Great Moments in Beer
Some poor fellow from Great Falls, Montana, crashed his beer truck into the train track overpass last night, closing the overpass overnight.
From the Great Falls Tribune:
Great Falls Police Officer Steve O’Brien said the portion of 6th Street North between Park Drive and River Drive was closed about 5:20 p.m. Tuesday after a Bud Light trailer hauled by a Devine Brothers Distribution truck struck the bridge. The road was re-opened at about 6:45 p.m.
The overpass, which is used by BNSF Railway for freight trains, was moved approximately 8 inches, forcing two trains to hold in Great Falls overnight while crews moved the overpass and repaired the rail, said Eric Schroedel, assistant roadmaster for BNSF in Great Falls.
He said crews planned to use hydraulic jacks to reset the bridge in place before realigning the track. He expected the overpass to open to rail traffic by noon today.
O’Brien said the trailer that struck the overpass was 13 1/2-feet tall. It hit a yellow sign on the overpass that stated the height of the structure at 12 1/2 feet. The bridge also bears a white sign with black lettering that reads “restricted clearance.”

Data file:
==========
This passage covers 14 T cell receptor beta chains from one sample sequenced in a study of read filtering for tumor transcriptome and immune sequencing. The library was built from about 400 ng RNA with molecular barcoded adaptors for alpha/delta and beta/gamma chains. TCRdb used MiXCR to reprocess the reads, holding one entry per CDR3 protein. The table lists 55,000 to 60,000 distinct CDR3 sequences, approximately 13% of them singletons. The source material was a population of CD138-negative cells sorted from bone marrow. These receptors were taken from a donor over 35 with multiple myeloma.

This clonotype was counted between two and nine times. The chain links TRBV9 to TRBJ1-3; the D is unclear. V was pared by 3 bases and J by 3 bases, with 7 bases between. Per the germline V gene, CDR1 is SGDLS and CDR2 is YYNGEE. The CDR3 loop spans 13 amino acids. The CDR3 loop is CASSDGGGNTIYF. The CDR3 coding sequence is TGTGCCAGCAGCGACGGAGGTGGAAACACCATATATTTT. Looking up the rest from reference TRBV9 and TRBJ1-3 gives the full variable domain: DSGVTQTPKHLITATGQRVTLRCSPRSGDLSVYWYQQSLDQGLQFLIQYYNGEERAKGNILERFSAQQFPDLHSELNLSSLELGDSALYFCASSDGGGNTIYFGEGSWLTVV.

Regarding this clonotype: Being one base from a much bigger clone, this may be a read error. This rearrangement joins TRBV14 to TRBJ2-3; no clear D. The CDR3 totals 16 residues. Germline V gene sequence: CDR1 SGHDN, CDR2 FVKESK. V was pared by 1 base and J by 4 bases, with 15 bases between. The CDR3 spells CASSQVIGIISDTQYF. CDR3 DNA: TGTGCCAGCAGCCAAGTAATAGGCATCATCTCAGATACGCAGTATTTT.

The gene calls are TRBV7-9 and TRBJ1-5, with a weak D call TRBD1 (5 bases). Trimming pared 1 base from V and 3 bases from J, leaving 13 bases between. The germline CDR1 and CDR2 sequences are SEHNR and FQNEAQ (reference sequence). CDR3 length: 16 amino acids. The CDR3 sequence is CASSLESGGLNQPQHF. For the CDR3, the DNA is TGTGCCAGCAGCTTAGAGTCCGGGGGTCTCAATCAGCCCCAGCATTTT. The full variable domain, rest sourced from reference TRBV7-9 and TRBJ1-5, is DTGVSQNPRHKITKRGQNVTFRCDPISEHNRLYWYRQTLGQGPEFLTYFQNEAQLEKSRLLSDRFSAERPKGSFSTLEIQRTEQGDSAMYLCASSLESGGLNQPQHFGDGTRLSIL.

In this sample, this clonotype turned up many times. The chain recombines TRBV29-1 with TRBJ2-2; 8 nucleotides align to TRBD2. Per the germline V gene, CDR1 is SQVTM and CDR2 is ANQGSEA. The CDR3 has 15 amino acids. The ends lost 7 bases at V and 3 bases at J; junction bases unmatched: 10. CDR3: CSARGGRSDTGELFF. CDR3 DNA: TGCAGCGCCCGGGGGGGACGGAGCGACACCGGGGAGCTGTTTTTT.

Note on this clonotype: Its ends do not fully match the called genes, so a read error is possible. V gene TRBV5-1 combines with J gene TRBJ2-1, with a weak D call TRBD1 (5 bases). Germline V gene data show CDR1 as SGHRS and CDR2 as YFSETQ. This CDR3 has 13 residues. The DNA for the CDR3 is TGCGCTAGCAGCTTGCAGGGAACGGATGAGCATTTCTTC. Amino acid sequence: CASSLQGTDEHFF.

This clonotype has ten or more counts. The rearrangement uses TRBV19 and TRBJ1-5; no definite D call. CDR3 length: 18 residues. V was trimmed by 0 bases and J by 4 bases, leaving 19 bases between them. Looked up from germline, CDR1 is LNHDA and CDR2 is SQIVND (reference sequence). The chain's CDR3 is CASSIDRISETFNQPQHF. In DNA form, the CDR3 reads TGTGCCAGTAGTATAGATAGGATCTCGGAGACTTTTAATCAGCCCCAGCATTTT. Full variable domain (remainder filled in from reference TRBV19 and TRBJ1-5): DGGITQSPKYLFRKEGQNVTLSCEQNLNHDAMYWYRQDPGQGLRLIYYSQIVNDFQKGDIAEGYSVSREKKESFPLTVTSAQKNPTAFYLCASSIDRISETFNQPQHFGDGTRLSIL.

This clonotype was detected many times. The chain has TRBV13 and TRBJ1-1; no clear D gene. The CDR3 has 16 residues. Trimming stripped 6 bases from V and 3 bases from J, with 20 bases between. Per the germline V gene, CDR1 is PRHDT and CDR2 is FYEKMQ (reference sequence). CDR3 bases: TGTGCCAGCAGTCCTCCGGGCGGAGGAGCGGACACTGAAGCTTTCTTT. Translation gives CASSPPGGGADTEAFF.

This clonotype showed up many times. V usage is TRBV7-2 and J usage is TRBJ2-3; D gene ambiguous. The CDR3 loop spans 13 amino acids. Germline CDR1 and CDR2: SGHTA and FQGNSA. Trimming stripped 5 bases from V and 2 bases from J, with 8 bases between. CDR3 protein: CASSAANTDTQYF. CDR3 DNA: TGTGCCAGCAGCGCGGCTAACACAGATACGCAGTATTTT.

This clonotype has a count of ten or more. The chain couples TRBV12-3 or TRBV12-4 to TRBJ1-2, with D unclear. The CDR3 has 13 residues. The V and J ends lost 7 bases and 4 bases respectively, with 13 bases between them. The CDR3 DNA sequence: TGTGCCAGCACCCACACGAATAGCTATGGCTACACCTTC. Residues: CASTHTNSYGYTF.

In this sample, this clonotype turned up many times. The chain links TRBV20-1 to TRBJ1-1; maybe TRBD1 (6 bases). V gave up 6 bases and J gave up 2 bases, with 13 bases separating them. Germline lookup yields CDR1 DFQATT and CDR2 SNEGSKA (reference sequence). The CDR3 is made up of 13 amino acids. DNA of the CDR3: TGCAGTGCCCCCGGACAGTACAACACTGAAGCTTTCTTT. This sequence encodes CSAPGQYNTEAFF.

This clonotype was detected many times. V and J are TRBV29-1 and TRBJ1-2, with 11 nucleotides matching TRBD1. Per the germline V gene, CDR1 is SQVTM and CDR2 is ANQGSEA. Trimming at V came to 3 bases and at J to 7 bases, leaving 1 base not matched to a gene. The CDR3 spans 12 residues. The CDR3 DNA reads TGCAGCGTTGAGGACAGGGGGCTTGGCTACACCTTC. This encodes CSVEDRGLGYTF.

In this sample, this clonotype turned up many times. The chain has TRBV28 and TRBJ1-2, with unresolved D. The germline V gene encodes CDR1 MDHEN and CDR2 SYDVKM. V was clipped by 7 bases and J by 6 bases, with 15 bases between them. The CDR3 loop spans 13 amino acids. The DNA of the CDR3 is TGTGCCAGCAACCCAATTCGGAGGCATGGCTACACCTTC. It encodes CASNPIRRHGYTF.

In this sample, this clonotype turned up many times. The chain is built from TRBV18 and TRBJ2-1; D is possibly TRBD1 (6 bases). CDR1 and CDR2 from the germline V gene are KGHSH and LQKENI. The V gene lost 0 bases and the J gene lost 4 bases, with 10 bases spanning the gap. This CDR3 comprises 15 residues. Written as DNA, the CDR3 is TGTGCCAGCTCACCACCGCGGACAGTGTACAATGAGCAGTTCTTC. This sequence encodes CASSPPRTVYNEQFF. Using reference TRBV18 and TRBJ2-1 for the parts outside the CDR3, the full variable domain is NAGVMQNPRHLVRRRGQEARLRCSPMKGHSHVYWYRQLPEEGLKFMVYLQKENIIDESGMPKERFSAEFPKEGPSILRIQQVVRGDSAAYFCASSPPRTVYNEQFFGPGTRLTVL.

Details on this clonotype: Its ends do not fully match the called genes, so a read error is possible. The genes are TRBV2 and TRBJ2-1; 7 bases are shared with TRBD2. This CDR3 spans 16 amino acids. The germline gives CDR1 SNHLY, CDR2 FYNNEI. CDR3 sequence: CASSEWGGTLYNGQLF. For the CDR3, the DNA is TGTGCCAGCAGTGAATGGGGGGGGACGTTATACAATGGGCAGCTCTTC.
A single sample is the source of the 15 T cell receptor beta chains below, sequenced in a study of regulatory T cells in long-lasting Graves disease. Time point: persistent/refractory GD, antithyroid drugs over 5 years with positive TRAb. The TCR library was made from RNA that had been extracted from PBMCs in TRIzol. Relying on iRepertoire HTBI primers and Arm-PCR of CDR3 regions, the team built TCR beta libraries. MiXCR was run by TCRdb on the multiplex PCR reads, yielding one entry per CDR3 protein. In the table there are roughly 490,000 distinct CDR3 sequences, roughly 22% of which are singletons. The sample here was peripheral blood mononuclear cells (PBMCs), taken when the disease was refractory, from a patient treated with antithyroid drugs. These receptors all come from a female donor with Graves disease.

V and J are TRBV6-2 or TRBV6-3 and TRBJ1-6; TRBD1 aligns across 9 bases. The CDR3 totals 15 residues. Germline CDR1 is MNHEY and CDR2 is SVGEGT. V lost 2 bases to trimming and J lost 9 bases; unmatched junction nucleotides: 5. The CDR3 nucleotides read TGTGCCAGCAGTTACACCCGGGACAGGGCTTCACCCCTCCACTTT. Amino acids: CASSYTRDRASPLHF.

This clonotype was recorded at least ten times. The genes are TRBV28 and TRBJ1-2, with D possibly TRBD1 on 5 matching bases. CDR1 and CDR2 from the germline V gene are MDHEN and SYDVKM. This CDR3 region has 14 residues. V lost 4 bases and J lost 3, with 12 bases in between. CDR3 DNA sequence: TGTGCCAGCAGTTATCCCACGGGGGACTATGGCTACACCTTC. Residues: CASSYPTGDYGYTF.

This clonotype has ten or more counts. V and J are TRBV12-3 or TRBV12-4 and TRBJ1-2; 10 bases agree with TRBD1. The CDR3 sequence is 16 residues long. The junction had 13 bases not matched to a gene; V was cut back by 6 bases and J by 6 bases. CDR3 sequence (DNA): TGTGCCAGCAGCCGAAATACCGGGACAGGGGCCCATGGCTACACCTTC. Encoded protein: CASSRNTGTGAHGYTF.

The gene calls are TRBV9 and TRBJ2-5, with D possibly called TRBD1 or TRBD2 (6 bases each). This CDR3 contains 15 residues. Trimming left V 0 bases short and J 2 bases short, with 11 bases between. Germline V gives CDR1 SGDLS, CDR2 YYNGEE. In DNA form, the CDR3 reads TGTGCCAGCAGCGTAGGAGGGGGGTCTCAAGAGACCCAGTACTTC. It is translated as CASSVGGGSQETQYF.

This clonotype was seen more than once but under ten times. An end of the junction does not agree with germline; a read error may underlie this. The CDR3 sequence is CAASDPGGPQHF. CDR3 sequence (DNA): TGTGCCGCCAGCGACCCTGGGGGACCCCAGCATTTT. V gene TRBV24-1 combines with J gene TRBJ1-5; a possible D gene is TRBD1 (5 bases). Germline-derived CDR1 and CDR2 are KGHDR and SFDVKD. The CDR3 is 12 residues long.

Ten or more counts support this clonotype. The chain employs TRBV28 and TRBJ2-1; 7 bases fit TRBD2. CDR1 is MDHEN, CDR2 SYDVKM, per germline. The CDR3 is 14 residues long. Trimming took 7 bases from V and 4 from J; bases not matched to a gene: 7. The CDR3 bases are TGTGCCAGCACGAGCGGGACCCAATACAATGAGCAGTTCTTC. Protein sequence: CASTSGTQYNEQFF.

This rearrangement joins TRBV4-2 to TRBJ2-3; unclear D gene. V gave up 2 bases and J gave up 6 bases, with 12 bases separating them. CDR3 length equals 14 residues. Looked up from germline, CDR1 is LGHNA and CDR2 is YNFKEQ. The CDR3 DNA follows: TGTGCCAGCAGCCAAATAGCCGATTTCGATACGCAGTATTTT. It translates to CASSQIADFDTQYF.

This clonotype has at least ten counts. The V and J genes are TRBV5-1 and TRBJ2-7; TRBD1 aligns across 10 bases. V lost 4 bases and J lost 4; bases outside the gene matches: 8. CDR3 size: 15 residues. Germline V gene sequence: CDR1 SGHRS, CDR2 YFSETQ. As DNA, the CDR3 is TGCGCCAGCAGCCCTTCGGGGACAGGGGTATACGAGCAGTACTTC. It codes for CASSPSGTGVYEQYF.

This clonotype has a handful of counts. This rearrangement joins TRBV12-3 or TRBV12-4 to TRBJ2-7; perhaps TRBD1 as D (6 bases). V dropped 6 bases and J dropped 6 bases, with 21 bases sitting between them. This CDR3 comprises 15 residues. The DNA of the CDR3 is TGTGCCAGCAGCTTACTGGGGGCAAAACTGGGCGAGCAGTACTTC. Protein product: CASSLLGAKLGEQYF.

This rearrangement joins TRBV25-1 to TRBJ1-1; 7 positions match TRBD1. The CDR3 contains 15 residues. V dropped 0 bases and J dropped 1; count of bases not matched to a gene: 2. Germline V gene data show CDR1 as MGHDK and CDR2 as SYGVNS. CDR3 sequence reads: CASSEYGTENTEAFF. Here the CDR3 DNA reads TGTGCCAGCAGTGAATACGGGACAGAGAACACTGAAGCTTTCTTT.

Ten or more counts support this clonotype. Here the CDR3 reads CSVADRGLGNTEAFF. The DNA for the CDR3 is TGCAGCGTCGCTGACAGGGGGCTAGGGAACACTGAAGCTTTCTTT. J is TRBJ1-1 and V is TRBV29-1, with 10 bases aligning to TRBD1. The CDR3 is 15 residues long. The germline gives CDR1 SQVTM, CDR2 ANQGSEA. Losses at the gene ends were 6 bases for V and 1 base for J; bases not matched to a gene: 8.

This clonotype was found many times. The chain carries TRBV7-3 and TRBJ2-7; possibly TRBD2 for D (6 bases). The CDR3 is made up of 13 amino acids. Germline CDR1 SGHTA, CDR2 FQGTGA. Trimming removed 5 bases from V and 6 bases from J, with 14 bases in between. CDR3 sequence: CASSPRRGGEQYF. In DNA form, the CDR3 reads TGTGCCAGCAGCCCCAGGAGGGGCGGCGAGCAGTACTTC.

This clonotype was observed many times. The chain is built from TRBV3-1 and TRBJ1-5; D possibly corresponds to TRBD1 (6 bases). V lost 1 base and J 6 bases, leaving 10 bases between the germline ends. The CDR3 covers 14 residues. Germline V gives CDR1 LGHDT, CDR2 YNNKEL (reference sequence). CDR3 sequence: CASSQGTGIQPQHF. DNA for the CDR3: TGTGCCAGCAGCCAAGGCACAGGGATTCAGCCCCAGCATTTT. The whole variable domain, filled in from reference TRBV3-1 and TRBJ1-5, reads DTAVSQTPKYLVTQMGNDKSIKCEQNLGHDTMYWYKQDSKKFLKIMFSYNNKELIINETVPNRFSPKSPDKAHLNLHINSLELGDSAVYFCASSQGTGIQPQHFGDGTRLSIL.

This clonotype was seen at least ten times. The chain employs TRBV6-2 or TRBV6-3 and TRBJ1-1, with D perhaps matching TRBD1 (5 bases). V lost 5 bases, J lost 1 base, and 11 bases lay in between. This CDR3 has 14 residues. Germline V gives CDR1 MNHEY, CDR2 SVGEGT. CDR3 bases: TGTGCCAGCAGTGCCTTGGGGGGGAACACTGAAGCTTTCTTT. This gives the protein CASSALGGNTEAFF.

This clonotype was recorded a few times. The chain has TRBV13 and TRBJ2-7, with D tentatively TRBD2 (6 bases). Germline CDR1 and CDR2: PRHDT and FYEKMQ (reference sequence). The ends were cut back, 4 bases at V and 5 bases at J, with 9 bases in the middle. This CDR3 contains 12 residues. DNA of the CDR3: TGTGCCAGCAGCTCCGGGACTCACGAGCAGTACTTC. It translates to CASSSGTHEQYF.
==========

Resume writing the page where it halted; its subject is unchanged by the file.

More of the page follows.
O’Brien said the driver, whose name was not released, usually tows a 12-foot-high trailer.
“It wasn’t his regular beer truck,” O’Brien said. “He usually drives one with a smaller clearance.”
This sounds like a classic movie tragicomic screw-up, like Fast Times at Ridgemont High (“Hope you had a hell of a piss, Arnold!”) or Kevin Smith’s Clerks (“I’m not even supposed to be here today!”).
The moral of this story… it’s never worth it to cover for your co-workers on your day off?
O’Brien said the accident is still under investigation and no citations were issued as of Tuesday night.
Schroedel said that when a vehicle hits an overpass, it is typically up to the company that owns the vehicle — or its insurance carrier — to pay for the repair cost.
He did not have an estimate for the repairs Tuesday.
“I have no idea. It depends on how many man hours we have to put into repairing the track and the bridge,” he said.
Let’s hope the Distro company has some good insurance!
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Great moments in beer is a new feature on Beer Jobs dot org, and as far as breaking in a new category goes, it “doesn’t get much better than this.” The early 80’s were a great time for beer advertisements on television, we were still riding the tide of not caring about political correctness.
I doubt Old Milwaukee was actually the first beer company to use scantily clad women to sell beer, but they sure knew how to take their existing formula and spice it up a little bit. Wonder which ad generated more beer sales?
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